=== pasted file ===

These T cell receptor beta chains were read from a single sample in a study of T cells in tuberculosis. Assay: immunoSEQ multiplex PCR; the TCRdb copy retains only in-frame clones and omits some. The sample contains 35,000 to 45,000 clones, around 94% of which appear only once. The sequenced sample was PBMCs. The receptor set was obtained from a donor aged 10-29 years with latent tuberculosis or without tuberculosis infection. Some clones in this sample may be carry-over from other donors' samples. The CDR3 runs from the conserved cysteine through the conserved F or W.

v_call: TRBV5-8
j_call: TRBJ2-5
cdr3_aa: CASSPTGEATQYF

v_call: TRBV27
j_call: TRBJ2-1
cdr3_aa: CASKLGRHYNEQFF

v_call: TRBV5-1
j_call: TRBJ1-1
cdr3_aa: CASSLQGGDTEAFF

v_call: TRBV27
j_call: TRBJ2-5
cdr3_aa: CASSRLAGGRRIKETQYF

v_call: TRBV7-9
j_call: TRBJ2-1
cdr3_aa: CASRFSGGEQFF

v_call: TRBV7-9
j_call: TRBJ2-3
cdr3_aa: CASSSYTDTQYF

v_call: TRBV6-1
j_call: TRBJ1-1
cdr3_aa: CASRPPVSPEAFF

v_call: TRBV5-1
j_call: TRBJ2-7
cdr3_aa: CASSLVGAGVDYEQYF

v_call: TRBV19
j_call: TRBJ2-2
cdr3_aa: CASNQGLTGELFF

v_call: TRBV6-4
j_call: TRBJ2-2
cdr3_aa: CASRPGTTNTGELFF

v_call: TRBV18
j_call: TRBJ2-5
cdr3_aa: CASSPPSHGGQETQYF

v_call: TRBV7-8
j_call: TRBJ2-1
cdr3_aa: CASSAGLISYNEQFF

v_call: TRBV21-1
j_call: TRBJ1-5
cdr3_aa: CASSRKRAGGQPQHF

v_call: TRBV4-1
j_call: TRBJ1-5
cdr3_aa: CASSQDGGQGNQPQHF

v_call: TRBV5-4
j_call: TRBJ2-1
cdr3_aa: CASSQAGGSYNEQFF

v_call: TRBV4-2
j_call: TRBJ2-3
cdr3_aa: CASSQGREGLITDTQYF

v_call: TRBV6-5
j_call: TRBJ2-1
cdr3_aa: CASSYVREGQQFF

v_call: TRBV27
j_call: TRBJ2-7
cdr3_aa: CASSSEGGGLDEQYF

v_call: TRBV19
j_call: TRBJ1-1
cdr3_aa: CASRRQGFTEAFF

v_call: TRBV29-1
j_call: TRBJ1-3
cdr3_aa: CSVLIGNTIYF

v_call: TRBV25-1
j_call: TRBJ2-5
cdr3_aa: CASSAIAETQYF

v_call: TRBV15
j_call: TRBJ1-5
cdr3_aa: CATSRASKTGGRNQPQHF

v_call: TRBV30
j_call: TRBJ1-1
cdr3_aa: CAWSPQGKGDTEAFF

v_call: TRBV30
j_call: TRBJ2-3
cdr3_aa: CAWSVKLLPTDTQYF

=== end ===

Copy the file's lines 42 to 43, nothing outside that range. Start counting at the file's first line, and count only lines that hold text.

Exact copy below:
j_call: TRBJ1-5
cdr3_aa: CASSQDGGQGNQPQHF